MILAN -- Plaid Clothing Group has edged out Mexican magnate Fabio Covarrubias in the quest for GFT, the giant Italian apparel manufacturer.

Plaid Clothing, a private U.S. men's wear manufacturer owned by international investors, has an exclusive agreement to acquire total control of the troubled, but slowly improving GFT, currently in the hands of the banks.

The deal is expected to be made final within the next few days, possibly as early as today, according to a source at Plaid Clothing.

Covarrubias, who had expected to sign a preliminary deal this week, has withdrawn his offer.

"The terms of both offers are similar, with the exception that the Mexican proposal requires a two-step closing," said a source close to the GFT negotiations.

The price offered by Covarrubias was $240 million (400 billion lire) in two bond payments, or about 60 percent of GFT's total debt load, plus bank interest for the first few months of 1994.

Plaid's offer was cash, the source confirmed, originally $230 million (388 billion lire), or 65 percent of GFT's total debt. Plaid, however, reportedly sweetened its bid by offering to pay an additional 5 percent of GFT's total debt. GFT's debt amounts to $354 million (600 billion lire), plus about $59 million (100 billion lire) in debt from its German operations.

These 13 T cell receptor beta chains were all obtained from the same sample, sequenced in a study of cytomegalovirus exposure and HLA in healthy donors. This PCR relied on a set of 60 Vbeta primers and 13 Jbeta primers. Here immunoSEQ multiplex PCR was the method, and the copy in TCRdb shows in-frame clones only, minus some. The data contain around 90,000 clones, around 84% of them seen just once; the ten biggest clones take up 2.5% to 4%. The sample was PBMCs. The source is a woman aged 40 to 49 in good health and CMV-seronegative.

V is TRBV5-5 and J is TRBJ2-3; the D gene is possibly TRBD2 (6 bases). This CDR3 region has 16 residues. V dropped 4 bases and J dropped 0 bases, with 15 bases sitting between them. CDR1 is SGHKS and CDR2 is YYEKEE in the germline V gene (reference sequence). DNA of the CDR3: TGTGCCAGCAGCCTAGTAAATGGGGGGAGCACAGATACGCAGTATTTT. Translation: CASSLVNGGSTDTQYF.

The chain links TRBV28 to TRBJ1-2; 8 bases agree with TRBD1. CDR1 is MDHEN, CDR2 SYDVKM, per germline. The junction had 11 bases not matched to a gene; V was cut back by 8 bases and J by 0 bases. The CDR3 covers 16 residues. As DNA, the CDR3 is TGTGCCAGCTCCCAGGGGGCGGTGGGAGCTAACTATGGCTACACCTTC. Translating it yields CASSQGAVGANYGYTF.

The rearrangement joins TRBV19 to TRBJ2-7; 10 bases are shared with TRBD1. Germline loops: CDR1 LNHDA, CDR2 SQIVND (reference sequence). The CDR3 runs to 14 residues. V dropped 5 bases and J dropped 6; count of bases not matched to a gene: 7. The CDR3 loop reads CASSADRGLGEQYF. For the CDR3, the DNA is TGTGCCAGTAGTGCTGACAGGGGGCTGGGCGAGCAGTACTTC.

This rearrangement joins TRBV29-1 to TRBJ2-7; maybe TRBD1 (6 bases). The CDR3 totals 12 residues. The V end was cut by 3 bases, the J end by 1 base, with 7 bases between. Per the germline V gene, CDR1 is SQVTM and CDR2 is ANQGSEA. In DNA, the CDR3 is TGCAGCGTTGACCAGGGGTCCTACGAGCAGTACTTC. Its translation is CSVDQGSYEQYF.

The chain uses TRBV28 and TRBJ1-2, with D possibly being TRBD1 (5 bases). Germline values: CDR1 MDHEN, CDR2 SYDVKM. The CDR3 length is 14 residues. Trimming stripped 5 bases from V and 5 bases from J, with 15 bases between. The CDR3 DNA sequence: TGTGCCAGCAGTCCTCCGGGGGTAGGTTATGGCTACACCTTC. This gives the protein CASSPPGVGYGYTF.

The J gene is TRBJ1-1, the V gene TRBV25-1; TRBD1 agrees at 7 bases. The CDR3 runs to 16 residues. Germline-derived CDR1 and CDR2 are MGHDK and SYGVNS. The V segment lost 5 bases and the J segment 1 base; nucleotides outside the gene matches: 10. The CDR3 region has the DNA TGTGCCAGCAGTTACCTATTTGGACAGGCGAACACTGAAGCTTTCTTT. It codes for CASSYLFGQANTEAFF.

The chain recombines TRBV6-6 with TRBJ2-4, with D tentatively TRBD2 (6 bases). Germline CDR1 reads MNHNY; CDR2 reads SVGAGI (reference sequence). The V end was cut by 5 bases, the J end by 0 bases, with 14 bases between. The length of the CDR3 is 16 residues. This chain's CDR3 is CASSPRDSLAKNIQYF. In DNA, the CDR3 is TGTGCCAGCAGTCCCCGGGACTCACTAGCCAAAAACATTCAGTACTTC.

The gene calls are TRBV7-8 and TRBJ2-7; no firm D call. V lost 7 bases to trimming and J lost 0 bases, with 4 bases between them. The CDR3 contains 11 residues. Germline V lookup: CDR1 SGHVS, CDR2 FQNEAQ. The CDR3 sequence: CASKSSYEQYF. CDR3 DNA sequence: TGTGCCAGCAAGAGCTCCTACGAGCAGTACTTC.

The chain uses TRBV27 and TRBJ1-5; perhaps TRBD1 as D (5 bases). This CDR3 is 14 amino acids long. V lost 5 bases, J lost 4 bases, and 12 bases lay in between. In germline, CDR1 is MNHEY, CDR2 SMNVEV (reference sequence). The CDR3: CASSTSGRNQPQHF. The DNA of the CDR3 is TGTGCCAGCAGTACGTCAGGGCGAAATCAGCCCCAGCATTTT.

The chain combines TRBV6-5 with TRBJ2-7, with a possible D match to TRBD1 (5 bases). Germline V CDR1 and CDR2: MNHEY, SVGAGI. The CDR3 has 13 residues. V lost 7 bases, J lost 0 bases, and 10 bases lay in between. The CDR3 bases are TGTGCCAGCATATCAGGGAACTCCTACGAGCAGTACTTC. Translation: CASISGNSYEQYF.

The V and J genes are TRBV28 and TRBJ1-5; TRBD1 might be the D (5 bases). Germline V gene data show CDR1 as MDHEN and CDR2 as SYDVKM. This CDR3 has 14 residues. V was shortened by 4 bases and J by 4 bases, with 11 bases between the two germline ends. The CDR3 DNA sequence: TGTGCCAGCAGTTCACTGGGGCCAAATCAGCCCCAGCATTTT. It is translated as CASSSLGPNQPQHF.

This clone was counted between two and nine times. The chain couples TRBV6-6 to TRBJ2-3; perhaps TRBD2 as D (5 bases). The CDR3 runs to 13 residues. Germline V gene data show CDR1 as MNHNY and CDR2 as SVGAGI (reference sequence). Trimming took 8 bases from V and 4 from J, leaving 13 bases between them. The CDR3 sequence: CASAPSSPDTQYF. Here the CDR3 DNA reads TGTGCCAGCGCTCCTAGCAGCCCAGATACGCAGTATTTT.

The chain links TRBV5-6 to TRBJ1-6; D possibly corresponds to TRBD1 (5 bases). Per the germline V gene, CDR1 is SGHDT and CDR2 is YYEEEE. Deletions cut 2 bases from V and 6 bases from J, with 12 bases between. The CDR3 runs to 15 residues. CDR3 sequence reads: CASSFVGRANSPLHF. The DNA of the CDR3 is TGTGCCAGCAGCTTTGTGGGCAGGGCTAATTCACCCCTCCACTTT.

The banks have agreed to write off GFT's remaining debt, once a deal is completed.

"Things are very fluid right now," the source added, "and I feel something very substantive will take place in the next 24 hours between GFT and Plaid."

Mediobanca, the Italian merchant bank that has masterminded the GFT rescue plan, presented Plaid Clothing's and Covarrubias's offers to GFT's creditor banks in a meeting Wednesday.

After long deliberation, the creditor banks opted for Plaid Clothing.

"We outlined both offers in a clear and impartial way," said a Mediobanca spokesman. "Plaid's offer was more advantageous economically, while Covarrubias's bid was more secure and the deal could have been closed shortly. We informed Covarrubias of the new contender last Monday, and it was their last chance to counter-offer."Under terms of the agreement, the banks have the option to back out, while Plaid is bound to follow through with its offer.